Tuesday, 14 March 2017

Effective means of collecting Television Licence fees in Ghana

The Minister of Information, Mustapha Hamid, on a number of occasions, since he was nominated and confirmed, has expressed the urgent need to effectively resource the Ghana Broadcasting Corporation (GBC) to enable it to function as required. The Minister has therefore advocated an effective collection of TV licence fees in Ghana to ensure advance resourcing of the state broadcaster to enable it to deliver its functions effectively. Last week, in a special interview with the GBC after he toured the institution to familiarised himself with its operations, the Information Minister said he will help GBC roll-out innovative ways of collecting TV licence fees. He stressed the need to work to make the state broadcaster a major brand that could be competitive on the international scene. This is a very laudable initiative by the Information Minister, because globally, TV license fees are the major means of resourcing state broadcasting institutions. It is imperative therefore that all stakeholders welcome the initiative to help GBC to raise its own money in order to be truly independent of government control. Even in terms of government subvention, it is possible to position GBC as a global player on the international broadcasting arena.

Currently, even though it is the premier broadcasting institution and arguably the largest in network, it is not the first in audience share. This may primarily be due to certain basic challenges such as human resources and modern and effective equipment, all of which come with adequate financing. The TV licencing Act 1966 (NLCD 89) as amended, directs that “a person shall not install or use a television receiving set unless there is in existence in relation to that set a valid television receiving set license granted by the licensing authority. The Act also directs that “a person shall not carry on the business of selling, hiring or otherwise disposing of television receiving sets or of repairing television receiving sets unless that person holds a valid dealers’ licence, granted by the licensing authority in relation to the respective business.”

Throughout the world, the laws on Television Licence, when backed by effective collection mechanism have seen broadcasting institutions including such big names as the BBC and the SABC thriving. England for instance raises an average of £3.7 billion annually from TV licence fees while that of South Africa is in the region of $2.4 billion. In England for instance, it is a criminal offence to fail to pay TV licence of £145.50 rising to £149 as from the first of next month, without any cogent reason. Even residents and citizens over the age of 75 are not exempted and therefore the government through concessions provides for these categories of people.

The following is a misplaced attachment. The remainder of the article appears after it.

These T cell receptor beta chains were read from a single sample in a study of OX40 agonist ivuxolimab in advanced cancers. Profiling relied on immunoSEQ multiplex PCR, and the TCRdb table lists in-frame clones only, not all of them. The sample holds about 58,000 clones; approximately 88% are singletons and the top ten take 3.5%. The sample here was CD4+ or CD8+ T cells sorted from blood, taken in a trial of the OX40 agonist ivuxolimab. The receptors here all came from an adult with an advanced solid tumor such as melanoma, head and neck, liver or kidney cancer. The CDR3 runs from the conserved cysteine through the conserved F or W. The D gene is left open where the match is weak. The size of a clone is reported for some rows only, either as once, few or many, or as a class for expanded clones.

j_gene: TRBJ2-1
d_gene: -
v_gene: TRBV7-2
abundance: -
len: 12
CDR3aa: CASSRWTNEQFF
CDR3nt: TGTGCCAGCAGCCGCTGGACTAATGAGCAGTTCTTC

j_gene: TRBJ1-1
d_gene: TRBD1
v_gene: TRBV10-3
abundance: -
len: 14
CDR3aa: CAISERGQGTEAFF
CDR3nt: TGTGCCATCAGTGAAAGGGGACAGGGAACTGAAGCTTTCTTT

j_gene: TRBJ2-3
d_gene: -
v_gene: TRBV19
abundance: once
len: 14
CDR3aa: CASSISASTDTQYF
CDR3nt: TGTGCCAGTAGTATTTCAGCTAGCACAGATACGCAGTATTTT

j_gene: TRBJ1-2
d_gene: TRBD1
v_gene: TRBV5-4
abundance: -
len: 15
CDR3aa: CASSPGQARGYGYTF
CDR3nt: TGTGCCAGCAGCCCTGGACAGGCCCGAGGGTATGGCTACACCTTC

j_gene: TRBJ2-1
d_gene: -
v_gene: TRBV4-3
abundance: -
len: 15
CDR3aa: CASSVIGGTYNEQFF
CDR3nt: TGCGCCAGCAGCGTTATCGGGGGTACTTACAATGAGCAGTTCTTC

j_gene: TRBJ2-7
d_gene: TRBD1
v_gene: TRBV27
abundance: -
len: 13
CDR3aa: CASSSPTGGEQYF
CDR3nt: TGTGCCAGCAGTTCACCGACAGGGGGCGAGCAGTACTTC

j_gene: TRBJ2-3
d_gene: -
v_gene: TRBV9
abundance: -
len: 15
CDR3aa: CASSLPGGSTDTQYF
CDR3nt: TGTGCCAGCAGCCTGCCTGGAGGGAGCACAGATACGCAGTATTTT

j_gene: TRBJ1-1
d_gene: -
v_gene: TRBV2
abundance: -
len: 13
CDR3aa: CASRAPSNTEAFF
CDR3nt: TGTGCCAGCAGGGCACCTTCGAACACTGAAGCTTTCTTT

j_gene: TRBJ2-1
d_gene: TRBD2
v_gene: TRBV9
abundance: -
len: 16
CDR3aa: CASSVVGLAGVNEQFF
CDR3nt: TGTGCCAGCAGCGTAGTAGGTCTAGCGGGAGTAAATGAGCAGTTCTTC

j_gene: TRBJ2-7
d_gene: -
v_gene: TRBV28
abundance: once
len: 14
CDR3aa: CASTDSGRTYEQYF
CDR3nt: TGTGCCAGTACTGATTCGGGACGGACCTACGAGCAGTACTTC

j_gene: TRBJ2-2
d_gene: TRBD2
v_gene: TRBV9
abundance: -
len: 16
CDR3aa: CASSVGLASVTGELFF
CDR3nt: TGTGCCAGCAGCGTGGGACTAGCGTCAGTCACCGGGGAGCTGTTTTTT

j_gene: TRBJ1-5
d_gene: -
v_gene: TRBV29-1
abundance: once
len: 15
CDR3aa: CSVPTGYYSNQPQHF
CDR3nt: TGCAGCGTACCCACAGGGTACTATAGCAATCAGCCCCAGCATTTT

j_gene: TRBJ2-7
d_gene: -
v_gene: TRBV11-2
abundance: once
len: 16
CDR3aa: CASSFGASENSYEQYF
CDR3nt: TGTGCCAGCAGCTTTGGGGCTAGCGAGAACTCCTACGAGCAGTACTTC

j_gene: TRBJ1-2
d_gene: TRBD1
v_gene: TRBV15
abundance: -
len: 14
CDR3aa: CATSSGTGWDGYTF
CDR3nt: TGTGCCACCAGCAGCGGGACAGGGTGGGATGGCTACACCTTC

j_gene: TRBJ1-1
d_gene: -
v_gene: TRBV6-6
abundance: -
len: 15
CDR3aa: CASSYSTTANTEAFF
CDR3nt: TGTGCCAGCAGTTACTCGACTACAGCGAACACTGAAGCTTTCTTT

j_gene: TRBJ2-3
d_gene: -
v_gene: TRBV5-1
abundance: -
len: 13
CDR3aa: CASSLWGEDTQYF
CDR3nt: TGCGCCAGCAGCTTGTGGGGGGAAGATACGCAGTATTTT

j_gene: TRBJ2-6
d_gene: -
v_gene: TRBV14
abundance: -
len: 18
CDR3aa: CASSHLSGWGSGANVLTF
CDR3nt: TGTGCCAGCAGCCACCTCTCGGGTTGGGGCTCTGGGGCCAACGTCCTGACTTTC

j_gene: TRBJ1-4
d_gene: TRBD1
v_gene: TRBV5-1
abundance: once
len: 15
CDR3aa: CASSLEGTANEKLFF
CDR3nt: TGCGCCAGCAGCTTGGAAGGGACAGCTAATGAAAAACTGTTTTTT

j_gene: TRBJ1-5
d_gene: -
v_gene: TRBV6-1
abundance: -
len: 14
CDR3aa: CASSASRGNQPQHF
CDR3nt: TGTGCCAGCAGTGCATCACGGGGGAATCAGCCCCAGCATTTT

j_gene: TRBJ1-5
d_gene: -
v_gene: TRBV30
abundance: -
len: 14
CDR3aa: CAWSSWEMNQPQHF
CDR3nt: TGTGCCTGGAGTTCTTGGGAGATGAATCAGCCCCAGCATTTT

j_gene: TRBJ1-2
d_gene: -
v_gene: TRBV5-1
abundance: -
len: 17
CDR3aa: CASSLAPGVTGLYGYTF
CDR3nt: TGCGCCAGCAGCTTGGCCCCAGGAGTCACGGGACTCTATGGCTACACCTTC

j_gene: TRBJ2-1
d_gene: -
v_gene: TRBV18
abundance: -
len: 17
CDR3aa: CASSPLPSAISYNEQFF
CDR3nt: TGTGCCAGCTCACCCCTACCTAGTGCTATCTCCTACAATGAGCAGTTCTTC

Comparatively, Ghana’s TV licence fees of a minimum of GH¢ 36 is in the lowest group, if not the lowest. Residents in South Africa, pay an annual TV licence fee of Rand 265 about GH¢92. Undoubtedly, GBC’s efforts to collect the fees remains a challenge as there is a general apathy among the populace in terms of payment. Therefore, the Information Minister’s move to help GBC to find pragmatic means of TV licence collection in the country must be welcomed and supported. This will primarily be used to fund the television, radio and online services of the GBC.

The Corporation itself must lead the way. Very easy and motivational methods need to be employed to achieve this feat. In conjunction with the National Commission for Civic Education as well as the Metropolitan, Municipal, and District Assemblies, MMDAs, the GBC must embark on a sustained public education to ensure that the citizenry understands and appreciate the need to willingly pay their TV licence fees.

This is a sure means of making the Minister’s dream for the state broadcaster, a reality.


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